Lunatic Laws

NZ Herald Blogs My authorised version of lunatic laws at work

Audrey Young goes for it against the shenangins regarding Labour’s master plan to abrogate the need to actually raise their own funds for an election by introducing State Funding of political parties by default and by stealth.

The chances are that in a letterbox near you soon will come a pamphlet from an MP with a parliamentary crest on it (meaning it is not an election ad) and also with an authorisation of a political party secretary (meaning it is or could be an election ad).

A senior politician was last night puzzled about my interest in it, though disgust might be a better word.

Firstly because of the sheer lunacy of it.

The fact that the same pamphlet is not electioneering for parliamentary purposes but is electioneering for Election Finance Act purposes is not a quirk of history. It is the crazy outcome of two laws passed within a month of each other late last year that contained different tests for an election ad. One law was for MPs only, and one was for everyone including MPs. MPs gave themselves greater freedom than they had had and gave others less freedom.

The upshot is that while no ads funded by Parliament can be classed as election advertising, they may well be in the rest-of-the-world test of the Electoral Finance Act and, which requires ads to be authorised.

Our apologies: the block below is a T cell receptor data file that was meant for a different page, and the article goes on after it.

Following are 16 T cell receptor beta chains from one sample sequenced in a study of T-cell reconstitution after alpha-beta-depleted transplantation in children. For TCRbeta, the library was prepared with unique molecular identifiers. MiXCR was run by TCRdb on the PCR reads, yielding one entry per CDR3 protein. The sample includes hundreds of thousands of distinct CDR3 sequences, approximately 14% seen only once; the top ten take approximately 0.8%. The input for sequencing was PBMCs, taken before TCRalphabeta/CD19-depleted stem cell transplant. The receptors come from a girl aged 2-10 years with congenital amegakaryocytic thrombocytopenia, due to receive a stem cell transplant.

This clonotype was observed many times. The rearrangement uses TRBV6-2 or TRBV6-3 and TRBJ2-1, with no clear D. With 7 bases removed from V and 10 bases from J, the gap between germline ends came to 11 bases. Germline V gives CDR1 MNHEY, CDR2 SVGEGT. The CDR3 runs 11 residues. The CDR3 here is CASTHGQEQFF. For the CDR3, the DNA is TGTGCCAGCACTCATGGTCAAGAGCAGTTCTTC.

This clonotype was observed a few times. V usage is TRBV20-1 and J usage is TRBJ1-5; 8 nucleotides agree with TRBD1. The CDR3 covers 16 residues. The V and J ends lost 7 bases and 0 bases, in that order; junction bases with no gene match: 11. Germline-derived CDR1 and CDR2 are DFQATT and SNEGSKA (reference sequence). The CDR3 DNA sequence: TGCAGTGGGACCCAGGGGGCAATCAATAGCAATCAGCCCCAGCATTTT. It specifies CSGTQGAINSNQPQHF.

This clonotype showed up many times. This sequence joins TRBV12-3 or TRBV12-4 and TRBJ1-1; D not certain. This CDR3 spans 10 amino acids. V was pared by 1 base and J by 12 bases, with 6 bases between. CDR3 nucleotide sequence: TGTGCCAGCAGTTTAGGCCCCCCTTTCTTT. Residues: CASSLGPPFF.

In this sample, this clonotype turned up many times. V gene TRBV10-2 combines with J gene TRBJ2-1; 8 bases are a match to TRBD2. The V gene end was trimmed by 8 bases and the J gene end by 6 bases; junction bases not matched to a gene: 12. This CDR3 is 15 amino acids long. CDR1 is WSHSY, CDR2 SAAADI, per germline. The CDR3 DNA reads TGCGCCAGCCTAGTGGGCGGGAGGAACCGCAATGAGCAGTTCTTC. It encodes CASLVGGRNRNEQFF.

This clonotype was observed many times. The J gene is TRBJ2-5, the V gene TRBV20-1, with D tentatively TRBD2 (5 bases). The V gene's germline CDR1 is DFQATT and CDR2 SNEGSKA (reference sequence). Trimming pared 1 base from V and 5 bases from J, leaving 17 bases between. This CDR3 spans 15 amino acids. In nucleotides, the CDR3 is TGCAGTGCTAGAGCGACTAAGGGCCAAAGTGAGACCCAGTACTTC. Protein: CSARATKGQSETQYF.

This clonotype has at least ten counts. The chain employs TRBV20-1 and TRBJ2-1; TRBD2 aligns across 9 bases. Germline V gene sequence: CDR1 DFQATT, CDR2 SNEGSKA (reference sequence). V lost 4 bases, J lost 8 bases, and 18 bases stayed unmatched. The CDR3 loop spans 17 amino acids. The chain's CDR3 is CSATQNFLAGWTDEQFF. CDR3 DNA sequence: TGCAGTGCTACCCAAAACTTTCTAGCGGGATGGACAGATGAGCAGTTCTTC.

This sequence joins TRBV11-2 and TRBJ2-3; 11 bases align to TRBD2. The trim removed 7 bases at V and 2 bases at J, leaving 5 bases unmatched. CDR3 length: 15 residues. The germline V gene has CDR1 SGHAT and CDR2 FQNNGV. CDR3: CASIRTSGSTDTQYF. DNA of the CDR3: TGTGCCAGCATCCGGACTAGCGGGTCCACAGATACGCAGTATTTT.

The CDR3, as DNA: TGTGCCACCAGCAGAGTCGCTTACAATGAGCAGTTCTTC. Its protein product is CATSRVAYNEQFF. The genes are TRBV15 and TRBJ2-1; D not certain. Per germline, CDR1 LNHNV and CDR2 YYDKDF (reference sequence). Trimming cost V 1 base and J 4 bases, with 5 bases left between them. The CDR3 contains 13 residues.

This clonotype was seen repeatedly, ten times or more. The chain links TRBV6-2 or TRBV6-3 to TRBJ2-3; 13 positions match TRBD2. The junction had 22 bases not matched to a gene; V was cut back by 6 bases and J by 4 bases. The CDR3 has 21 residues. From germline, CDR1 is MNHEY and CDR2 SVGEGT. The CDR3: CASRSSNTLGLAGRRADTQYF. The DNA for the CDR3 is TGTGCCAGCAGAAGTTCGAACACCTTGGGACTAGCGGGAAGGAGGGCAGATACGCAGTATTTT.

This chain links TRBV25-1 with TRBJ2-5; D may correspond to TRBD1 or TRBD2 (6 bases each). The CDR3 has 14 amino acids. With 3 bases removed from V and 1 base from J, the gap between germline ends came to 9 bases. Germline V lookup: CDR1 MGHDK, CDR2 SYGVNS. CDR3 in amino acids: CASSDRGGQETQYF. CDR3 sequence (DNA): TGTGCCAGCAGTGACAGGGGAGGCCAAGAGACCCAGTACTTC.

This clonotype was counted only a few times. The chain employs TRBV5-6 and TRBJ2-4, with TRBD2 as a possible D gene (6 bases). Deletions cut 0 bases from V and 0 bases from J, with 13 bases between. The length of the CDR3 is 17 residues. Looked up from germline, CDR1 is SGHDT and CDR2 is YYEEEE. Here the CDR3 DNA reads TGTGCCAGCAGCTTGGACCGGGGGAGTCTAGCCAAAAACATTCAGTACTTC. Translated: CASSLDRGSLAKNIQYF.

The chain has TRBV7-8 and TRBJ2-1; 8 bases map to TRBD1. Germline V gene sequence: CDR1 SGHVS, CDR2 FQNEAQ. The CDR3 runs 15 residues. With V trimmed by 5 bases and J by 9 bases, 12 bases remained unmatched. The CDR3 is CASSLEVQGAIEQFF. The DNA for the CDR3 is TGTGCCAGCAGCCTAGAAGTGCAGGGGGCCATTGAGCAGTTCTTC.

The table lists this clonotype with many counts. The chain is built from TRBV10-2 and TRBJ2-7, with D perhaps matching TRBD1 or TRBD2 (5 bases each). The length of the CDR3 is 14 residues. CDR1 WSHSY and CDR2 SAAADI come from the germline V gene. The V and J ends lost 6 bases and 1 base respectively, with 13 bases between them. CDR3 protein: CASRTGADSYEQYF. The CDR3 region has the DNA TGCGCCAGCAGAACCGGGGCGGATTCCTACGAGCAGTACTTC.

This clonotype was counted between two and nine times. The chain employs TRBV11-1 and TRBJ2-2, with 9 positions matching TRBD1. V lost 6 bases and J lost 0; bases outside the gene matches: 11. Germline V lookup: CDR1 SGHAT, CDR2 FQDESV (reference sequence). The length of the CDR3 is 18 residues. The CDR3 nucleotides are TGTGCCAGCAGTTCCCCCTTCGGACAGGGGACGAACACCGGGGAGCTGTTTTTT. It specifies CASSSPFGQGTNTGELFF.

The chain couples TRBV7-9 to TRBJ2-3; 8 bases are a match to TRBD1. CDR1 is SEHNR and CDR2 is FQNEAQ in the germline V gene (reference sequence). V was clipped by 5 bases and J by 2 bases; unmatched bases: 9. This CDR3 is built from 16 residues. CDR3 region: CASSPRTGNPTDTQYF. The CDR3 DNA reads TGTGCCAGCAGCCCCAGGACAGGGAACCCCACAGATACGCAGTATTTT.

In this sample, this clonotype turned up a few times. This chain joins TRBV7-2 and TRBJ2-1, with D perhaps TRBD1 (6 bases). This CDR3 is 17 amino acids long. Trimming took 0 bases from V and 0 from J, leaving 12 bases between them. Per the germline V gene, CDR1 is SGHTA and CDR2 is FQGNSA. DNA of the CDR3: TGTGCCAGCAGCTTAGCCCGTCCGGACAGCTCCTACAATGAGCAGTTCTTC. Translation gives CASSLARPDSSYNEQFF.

The bureaucrats and their legal advisers have come up with a new term for such ads: it is the “‘cross-over” between the two laws.

In reality it means that some parties and candidates’ election advertising will be funded by the taxpayer through Parliament. That is state funding, and state funding by stealth, which is pretty outrageous.

Now about those “cross-over” ads, are they electioneering or communications to constituents in their capacity as an MP. Well both.

Instead of accepting Brady’s findings and changing their behaviour, the MPs decided the rules needed to be changed to make it impossible to be caught like that again. Now just about anything goes so long as it doesn’t say “give me money, give me your vote or join my party.”

But don’t worry they said. It still won’t be election advertising.

Except, that is, when it says “this was authorised by [for example] Labour general secretary Mike Smith.”

Then it can be.

This is another significant development. It has unelected and unaccountable party officials outside Parliament are taking responsibility for the content of publicly funded material from Vote Parliamentary Service. Because MPs intend to produce election ads under the parliamentary crest, it means outside party officials will have to take a very close interest in the content and cost of any material produced at Parliament – none of which is available to anyone under the Official Information Act.

MPs voted an exemption for themselves when the OIA was first introduced and when Speaker Margaret Wilson raised the possibility last year of including them under its provisions, it fell on deaf ears.

I met the new general manager of Parliamentary Service this week, Geoff Thorn, who has come from the Commerce Commission. I asked if there was any way that I could regularly see some of the political advertising material approved by Parliamentary Service for parties.

There was no surprise in his answer: No.

No Indeed, we paid for them, we want the evidence. Labour has essentially, with the help of its poodle parties, passed laws that enable them to spend our money for them but we can’t spend our own with out registering. There is a name for that and the name is Fascism.

I don’t vote for Labour, the Greens, NZ First, and United Futrure so why the hell should I have to pay for their political advertising.

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